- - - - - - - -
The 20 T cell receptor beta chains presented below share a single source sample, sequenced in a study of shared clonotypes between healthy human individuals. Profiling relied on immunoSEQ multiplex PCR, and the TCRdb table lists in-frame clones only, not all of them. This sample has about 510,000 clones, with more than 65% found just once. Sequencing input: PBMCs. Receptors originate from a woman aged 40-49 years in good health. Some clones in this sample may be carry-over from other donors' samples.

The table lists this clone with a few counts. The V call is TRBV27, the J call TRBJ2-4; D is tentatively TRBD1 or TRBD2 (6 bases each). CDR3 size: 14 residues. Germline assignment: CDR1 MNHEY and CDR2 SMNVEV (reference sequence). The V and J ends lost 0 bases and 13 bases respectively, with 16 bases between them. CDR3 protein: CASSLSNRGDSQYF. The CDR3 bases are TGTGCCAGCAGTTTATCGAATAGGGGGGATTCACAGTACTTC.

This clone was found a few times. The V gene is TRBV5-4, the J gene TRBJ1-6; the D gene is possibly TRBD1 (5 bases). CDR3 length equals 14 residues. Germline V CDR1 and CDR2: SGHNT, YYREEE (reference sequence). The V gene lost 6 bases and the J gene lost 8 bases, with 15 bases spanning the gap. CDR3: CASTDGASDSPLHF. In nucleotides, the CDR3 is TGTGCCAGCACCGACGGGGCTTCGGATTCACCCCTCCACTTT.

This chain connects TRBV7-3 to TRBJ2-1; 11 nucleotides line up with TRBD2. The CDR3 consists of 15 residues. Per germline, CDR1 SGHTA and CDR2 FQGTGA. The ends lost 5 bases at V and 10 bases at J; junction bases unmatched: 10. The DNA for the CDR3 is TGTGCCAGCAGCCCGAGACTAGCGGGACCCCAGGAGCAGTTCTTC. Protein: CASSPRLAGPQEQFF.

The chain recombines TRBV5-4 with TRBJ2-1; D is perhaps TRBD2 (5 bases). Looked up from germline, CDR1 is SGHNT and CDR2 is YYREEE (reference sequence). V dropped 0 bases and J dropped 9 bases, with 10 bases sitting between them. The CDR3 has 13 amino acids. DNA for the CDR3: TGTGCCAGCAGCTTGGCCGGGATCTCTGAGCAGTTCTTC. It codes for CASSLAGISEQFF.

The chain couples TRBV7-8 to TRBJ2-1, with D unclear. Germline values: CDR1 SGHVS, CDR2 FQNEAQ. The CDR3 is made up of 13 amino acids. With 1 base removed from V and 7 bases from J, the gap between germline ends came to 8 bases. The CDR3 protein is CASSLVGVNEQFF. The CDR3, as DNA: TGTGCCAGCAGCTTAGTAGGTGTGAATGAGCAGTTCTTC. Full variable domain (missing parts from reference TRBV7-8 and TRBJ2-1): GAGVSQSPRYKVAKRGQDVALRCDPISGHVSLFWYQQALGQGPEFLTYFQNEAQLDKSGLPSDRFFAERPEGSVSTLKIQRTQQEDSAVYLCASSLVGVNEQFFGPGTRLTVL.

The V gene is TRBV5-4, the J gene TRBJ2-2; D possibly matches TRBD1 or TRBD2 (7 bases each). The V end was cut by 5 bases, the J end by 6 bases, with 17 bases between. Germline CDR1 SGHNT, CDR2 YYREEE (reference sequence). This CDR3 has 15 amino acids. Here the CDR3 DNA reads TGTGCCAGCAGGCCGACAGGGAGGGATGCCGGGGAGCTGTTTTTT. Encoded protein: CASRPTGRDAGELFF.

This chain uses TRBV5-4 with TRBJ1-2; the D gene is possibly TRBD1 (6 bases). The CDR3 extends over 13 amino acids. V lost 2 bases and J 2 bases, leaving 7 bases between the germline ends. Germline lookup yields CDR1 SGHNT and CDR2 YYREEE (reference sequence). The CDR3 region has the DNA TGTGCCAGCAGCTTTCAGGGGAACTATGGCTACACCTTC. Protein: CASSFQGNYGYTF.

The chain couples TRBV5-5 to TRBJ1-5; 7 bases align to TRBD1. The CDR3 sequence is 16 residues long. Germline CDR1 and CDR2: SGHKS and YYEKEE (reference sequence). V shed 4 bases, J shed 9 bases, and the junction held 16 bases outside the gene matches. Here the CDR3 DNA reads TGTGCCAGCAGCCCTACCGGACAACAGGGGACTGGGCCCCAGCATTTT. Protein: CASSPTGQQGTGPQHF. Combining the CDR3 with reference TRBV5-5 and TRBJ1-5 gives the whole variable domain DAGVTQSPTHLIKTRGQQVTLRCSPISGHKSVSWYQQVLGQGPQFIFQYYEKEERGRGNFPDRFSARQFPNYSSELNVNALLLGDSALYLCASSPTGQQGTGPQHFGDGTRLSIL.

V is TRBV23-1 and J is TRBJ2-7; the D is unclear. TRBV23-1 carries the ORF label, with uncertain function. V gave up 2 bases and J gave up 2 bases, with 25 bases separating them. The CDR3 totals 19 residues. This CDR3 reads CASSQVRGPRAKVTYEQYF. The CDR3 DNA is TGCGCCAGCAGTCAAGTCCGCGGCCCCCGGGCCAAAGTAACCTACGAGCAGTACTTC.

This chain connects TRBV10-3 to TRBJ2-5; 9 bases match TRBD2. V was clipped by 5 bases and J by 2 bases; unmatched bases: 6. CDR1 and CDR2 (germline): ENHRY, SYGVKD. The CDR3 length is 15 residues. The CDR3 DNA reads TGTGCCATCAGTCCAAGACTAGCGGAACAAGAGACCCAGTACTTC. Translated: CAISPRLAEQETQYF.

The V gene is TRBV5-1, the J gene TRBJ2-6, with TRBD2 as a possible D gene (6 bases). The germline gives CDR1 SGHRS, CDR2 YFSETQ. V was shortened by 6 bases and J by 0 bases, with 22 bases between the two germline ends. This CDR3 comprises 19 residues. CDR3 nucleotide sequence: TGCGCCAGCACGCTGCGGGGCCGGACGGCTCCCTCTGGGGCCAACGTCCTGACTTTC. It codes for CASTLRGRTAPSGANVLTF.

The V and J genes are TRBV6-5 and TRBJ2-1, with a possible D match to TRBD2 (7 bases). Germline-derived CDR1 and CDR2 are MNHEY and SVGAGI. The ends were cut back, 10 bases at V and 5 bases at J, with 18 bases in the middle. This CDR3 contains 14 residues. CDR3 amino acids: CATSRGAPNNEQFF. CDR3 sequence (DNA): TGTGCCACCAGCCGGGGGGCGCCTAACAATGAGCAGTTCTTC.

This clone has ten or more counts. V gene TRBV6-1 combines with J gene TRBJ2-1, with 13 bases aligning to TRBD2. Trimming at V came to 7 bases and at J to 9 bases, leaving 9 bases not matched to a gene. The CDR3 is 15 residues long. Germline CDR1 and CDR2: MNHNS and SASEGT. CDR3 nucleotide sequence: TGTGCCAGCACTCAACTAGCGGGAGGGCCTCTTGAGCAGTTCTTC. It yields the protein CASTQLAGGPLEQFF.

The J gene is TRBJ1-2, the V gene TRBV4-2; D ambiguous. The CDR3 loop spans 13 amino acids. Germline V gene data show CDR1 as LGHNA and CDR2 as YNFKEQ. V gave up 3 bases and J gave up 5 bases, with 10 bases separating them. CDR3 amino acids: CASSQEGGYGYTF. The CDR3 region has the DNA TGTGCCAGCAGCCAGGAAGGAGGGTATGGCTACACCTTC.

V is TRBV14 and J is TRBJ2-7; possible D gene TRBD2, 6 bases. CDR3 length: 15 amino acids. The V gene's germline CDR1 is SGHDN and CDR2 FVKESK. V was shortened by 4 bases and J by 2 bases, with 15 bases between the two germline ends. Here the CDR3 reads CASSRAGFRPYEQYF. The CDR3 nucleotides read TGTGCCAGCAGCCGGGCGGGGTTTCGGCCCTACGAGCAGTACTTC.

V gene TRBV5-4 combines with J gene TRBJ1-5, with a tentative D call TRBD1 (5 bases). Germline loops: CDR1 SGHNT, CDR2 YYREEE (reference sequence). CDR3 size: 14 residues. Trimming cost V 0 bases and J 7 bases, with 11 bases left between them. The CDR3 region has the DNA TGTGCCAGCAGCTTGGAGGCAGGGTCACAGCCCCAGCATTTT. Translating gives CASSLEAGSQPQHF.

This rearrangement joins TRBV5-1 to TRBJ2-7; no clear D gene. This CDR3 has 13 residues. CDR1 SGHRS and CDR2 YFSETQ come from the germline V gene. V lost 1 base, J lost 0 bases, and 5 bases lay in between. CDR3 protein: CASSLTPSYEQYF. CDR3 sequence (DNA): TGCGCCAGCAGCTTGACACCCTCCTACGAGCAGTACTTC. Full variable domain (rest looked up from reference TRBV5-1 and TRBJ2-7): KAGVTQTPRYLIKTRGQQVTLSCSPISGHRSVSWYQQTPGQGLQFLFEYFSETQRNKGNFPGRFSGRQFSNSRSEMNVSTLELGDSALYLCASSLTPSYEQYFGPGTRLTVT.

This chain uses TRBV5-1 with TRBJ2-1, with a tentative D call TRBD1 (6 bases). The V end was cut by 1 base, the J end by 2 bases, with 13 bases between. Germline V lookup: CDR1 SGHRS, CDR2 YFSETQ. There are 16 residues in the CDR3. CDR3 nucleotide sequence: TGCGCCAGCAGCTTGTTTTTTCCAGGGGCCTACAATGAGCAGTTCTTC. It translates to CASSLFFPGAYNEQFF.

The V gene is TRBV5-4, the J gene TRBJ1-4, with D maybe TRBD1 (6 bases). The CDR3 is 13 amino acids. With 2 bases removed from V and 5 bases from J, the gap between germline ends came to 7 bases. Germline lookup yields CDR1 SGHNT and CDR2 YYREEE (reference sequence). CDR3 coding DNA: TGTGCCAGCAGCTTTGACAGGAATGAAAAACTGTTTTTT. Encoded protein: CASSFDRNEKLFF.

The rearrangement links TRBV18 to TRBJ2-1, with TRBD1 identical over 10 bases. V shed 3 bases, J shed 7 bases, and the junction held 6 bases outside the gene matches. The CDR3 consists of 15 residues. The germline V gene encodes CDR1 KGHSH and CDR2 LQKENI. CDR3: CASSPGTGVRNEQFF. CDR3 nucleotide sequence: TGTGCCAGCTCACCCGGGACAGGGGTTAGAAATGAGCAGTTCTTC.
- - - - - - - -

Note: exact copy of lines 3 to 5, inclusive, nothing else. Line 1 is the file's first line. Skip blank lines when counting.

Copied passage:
This clone was found a few times. The V gene is TRBV5-4, the J gene TRBJ1-6; the D gene is possibly TRBD1 (5 bases). CDR3 length equals 14 residues. Germline V CDR1 and CDR2: SGHNT, YYREEE (reference sequence). The V gene lost 6 bases and the J gene lost 8 bases, with 15 bases spanning the gap. CDR3: CASTDGASDSPLHF. In nucleotides, the CDR3 is TGTGCCAGCACCGACGGGGCTTCGGATTCACCCCTCCACTTT.

This chain connects TRBV7-3 to TRBJ2-1; 11 nucleotides line up with TRBD2. The CDR3 consists of 15 residues. Per germline, CDR1 SGHTA and CDR2 FQGTGA. The ends lost 5 bases at V and 10 bases at J; junction bases unmatched: 10. The DNA for the CDR3 is TGTGCCAGCAGCCCGAGACTAGCGGGACCCCAGGAGCAGTTCTTC. Protein: CASSPRLAGPQEQFF.

The chain recombines TRBV5-4 with TRBJ2-1; D is perhaps TRBD2 (5 bases). Looked up from germline, CDR1 is SGHNT and CDR2 is YYREEE (reference sequence). V dropped 0 bases and J dropped 9 bases, with 10 bases sitting between them. The CDR3 has 13 amino acids. DNA for the CDR3: TGTGCCAGCAGCTTGGCCGGGATCTCTGAGCAGTTCTTC. It codes for CASSLAGISEQFF.